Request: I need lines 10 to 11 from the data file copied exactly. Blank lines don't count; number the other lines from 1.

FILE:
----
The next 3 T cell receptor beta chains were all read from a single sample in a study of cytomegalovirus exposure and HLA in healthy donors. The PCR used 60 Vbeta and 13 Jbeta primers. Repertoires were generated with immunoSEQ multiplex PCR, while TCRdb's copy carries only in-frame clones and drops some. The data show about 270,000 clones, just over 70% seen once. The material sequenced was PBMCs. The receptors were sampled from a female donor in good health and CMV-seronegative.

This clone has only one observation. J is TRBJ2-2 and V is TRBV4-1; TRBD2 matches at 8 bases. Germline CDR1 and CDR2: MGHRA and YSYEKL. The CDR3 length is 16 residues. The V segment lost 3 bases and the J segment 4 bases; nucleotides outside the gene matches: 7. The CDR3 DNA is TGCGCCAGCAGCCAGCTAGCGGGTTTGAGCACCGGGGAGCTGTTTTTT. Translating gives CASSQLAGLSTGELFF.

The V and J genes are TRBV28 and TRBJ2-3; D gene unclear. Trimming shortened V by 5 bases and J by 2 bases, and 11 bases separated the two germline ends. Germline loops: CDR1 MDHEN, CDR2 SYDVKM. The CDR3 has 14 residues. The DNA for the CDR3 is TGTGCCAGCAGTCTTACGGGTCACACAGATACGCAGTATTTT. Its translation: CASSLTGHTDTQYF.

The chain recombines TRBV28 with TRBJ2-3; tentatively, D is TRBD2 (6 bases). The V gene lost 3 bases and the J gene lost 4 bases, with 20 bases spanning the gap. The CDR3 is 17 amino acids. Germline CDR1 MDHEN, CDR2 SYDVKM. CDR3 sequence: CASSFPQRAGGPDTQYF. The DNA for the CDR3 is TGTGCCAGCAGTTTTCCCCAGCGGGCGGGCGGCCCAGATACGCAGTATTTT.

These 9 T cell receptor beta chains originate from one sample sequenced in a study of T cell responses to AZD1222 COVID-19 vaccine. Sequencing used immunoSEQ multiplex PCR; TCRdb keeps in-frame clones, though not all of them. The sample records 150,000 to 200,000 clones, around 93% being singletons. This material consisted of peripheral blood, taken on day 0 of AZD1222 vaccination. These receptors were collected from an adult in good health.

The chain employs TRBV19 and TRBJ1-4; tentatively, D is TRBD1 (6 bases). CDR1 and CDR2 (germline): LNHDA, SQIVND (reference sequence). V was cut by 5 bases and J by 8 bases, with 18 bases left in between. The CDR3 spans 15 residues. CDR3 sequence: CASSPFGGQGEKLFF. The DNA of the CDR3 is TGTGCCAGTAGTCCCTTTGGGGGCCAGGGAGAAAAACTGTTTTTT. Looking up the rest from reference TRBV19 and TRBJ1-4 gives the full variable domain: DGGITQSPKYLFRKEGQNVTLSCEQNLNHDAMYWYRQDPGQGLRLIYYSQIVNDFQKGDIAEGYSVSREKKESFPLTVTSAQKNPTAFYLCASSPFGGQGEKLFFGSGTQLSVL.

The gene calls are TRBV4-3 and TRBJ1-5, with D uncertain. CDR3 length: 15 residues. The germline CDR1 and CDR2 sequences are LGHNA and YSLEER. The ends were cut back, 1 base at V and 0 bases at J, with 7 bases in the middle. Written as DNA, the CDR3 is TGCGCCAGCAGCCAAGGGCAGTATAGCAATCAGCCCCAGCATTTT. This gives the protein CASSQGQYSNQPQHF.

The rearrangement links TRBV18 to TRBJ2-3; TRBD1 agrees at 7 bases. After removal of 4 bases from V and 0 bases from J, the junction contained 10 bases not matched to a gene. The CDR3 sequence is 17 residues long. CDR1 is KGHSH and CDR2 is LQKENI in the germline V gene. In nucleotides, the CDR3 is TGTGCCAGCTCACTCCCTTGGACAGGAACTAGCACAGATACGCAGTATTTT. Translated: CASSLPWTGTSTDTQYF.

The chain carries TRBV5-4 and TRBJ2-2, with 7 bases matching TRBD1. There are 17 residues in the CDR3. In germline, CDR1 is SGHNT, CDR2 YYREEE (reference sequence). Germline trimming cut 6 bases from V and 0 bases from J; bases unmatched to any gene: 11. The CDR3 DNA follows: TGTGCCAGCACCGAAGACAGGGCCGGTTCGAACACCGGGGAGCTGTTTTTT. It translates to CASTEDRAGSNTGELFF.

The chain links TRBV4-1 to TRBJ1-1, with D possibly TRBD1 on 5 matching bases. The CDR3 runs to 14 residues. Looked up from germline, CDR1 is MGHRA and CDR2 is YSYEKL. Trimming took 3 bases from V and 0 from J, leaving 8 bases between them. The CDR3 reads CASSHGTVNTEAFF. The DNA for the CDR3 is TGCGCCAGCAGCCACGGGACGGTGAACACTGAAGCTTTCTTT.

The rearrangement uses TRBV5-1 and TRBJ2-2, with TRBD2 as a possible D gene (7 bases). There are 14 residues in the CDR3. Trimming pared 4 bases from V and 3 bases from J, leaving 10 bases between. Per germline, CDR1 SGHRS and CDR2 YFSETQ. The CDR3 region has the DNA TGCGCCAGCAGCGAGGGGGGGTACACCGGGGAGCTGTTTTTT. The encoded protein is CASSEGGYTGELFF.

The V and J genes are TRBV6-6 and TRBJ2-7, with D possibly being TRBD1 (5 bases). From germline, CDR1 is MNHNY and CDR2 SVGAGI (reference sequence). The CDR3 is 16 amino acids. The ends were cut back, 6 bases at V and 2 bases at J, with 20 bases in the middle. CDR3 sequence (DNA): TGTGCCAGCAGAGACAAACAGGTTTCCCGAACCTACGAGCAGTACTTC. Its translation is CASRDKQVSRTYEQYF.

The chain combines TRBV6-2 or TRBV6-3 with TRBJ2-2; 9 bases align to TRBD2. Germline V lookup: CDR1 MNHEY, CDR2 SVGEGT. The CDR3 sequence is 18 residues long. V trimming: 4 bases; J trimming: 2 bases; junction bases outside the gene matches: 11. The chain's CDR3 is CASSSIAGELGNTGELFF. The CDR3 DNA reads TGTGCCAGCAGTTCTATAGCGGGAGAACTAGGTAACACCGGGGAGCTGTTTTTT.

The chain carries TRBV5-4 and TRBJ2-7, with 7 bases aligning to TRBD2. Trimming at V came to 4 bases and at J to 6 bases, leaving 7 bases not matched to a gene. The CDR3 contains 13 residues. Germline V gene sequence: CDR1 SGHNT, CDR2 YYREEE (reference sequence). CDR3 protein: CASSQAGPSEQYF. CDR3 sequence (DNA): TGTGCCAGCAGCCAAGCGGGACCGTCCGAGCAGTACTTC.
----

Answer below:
The chain links TRBV4-1 to TRBJ1-1, with D possibly TRBD1 on 5 matching bases. The CDR3 runs to 14 residues. Looked up from germline, CDR1 is MGHRA and CDR2 is YSYEKL. Trimming took 3 bases from V and 0 from J, leaving 8 bases between them. The CDR3 reads CASSHGTVNTEAFF. The DNA for the CDR3 is TGCGCCAGCAGCCACGGGACGGTGAACACTGAAGCTTTCTTT.

The rearrangement uses TRBV5-1 and TRBJ2-2, with TRBD2 as a possible D gene (7 bases). There are 14 residues in the CDR3. Trimming pared 4 bases from V and 3 bases from J, leaving 10 bases between. Per germline, CDR1 SGHRS and CDR2 YFSETQ. The CDR3 region has the DNA TGCGCCAGCAGCGAGGGGGGGTACACCGGGGAGCTGTTTTTT. The encoded protein is CASSEGGYTGELFF.